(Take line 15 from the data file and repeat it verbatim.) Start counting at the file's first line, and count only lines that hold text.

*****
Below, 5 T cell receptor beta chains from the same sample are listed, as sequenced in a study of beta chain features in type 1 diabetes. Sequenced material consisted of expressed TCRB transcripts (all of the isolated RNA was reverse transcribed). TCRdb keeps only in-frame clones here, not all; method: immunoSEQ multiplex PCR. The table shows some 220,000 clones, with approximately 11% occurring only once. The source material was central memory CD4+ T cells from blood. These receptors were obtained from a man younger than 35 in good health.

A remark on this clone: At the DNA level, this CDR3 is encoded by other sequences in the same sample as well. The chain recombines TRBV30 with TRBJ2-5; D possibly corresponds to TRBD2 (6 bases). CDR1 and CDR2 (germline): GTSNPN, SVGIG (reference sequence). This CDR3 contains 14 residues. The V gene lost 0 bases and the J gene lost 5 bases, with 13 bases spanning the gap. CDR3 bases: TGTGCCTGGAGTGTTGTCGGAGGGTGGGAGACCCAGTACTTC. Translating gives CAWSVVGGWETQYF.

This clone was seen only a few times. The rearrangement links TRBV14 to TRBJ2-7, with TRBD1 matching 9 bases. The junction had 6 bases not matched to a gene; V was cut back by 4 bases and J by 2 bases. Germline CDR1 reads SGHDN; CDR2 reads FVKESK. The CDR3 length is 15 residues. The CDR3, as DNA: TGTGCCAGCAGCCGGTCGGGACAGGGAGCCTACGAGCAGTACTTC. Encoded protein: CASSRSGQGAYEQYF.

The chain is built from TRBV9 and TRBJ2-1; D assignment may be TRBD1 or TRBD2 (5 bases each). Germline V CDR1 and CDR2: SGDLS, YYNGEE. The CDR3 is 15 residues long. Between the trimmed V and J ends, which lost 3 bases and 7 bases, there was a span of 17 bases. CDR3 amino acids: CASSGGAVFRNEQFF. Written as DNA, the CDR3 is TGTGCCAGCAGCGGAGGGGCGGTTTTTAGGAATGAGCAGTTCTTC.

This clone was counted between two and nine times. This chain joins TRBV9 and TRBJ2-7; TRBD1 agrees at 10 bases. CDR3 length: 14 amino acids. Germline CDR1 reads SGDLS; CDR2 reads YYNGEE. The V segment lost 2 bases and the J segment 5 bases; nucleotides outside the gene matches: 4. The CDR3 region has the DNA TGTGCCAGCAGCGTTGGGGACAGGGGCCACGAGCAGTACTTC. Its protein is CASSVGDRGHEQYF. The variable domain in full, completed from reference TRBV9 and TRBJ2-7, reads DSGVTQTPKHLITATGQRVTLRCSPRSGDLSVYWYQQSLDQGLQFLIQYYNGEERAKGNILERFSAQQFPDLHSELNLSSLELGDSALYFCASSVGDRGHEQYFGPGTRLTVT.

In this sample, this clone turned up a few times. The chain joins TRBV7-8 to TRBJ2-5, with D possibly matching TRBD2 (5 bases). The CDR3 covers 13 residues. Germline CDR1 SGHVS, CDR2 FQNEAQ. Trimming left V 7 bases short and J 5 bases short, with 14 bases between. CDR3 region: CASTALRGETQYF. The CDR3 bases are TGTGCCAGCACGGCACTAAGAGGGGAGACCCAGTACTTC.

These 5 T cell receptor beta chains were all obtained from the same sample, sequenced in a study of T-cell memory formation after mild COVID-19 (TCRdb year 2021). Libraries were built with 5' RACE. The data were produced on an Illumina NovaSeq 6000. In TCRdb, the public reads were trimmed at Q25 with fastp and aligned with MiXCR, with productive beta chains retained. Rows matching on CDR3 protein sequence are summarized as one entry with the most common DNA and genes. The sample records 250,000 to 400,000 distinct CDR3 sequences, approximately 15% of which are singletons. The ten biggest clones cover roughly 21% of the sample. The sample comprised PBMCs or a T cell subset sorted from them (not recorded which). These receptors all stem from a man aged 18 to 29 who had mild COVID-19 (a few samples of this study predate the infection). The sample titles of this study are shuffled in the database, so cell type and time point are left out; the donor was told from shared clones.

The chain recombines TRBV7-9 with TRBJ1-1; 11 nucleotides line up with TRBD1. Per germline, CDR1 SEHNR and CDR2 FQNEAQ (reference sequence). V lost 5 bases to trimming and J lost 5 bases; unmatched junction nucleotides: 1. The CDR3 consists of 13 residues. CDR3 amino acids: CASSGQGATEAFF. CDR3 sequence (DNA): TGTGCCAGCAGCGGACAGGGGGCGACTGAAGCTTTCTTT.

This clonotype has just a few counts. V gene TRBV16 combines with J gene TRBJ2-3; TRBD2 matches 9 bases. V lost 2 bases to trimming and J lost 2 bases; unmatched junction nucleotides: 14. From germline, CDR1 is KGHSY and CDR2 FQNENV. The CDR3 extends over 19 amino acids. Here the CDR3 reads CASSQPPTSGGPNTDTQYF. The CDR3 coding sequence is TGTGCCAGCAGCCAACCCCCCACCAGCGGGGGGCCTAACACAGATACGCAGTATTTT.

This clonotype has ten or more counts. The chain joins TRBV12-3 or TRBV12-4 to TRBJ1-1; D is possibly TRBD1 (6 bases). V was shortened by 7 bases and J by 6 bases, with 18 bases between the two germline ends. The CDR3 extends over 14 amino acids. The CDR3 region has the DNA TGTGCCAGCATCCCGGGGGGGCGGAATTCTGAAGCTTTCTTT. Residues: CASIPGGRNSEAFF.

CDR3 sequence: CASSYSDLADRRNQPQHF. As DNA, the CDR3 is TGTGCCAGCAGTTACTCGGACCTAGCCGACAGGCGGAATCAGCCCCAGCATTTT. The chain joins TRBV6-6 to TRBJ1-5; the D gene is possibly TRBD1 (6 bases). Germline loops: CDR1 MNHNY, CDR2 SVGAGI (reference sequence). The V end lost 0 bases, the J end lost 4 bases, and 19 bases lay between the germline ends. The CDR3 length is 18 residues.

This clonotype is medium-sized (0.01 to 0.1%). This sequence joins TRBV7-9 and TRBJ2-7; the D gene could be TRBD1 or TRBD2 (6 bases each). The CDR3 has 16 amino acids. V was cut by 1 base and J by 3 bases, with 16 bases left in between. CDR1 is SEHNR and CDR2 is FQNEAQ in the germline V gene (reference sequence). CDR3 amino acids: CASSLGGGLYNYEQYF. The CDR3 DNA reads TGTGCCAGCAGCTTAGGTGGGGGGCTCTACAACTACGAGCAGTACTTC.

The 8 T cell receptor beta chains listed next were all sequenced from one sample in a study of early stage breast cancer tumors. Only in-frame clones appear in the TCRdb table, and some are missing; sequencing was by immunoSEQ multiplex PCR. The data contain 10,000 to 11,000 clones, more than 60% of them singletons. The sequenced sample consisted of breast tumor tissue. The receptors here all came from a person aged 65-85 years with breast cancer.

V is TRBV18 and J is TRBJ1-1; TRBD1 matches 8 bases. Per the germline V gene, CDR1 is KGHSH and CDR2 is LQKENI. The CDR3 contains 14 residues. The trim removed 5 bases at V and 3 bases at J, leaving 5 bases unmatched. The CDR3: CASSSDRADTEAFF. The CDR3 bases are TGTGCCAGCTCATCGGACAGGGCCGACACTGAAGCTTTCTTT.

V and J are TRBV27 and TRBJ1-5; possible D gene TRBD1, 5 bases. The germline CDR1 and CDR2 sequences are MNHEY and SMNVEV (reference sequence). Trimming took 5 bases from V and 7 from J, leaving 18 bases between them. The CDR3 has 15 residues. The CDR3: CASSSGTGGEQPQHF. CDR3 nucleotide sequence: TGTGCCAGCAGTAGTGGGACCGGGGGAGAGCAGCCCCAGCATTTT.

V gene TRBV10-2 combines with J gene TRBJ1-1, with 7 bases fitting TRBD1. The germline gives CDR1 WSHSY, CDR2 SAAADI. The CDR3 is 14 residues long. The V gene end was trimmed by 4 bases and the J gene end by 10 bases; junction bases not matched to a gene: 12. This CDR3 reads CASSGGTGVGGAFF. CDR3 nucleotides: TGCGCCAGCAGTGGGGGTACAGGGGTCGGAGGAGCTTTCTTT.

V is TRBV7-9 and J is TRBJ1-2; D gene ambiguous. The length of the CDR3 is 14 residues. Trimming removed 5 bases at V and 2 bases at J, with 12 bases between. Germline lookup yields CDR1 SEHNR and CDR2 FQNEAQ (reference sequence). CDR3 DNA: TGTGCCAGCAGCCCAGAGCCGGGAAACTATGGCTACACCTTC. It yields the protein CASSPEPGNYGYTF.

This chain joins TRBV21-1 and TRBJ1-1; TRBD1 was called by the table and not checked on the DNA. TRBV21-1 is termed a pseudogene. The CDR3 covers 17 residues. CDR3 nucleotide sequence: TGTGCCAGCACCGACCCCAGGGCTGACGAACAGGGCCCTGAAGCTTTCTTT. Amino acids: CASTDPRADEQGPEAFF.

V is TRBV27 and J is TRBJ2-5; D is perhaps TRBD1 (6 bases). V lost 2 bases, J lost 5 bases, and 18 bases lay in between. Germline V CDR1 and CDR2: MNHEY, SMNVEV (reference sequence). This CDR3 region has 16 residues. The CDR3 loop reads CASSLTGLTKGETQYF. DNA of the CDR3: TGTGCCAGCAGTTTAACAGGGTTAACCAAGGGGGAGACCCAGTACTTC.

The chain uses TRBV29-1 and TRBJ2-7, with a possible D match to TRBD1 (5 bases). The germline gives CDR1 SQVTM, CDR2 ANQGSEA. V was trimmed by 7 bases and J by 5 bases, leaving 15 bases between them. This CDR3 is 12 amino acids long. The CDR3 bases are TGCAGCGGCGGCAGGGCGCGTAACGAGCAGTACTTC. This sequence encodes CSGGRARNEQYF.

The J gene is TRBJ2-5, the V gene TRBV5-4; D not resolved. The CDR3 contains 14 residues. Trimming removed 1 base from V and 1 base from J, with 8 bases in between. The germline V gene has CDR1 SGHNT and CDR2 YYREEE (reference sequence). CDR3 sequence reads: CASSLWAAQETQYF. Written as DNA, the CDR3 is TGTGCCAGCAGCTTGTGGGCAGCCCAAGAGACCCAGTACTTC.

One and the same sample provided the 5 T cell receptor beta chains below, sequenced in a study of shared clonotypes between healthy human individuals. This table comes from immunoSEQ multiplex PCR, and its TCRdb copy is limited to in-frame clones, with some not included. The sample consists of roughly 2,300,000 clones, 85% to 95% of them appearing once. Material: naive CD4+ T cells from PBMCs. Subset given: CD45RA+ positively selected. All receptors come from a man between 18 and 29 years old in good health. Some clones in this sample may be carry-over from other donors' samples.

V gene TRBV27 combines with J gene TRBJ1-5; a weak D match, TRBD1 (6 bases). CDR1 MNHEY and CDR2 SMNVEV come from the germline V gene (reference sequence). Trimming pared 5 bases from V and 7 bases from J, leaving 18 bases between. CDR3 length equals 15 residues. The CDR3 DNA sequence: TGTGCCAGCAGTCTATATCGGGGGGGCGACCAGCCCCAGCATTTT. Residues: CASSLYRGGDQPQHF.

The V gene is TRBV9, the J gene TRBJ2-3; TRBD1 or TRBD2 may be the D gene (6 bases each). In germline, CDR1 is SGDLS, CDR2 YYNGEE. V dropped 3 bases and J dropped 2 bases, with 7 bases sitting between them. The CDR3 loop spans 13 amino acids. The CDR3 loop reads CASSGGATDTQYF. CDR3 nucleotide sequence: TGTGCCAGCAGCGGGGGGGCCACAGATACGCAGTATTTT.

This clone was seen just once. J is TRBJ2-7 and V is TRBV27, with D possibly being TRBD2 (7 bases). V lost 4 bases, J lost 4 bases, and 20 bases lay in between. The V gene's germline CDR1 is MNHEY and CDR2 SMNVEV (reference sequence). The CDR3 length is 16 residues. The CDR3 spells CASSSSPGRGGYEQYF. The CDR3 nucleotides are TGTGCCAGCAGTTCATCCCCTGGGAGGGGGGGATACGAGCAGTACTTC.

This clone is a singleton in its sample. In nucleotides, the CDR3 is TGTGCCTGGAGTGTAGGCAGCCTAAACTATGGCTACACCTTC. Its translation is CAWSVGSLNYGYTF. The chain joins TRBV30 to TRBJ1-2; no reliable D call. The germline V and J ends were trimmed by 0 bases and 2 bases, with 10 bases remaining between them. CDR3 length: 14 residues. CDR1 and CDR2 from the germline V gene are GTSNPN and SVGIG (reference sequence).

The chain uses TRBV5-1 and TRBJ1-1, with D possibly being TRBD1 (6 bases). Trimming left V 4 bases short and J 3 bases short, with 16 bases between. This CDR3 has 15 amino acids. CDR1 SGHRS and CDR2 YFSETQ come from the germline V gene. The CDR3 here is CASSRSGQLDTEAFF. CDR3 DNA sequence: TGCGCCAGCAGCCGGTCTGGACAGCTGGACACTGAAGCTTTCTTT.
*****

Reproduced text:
V and J are TRBV27 and TRBJ1-5; possible D gene TRBD1, 5 bases. The germline CDR1 and CDR2 sequences are MNHEY and SMNVEV (reference sequence). Trimming took 5 bases from V and 7 from J, leaving 18 bases between them. The CDR3 has 15 residues. The CDR3: CASSSGTGGEQPQHF. CDR3 nucleotide sequence: TGTGCCAGCAGTAGTGGGACCGGGGGAGAGCAGCCCCAGCATTTT.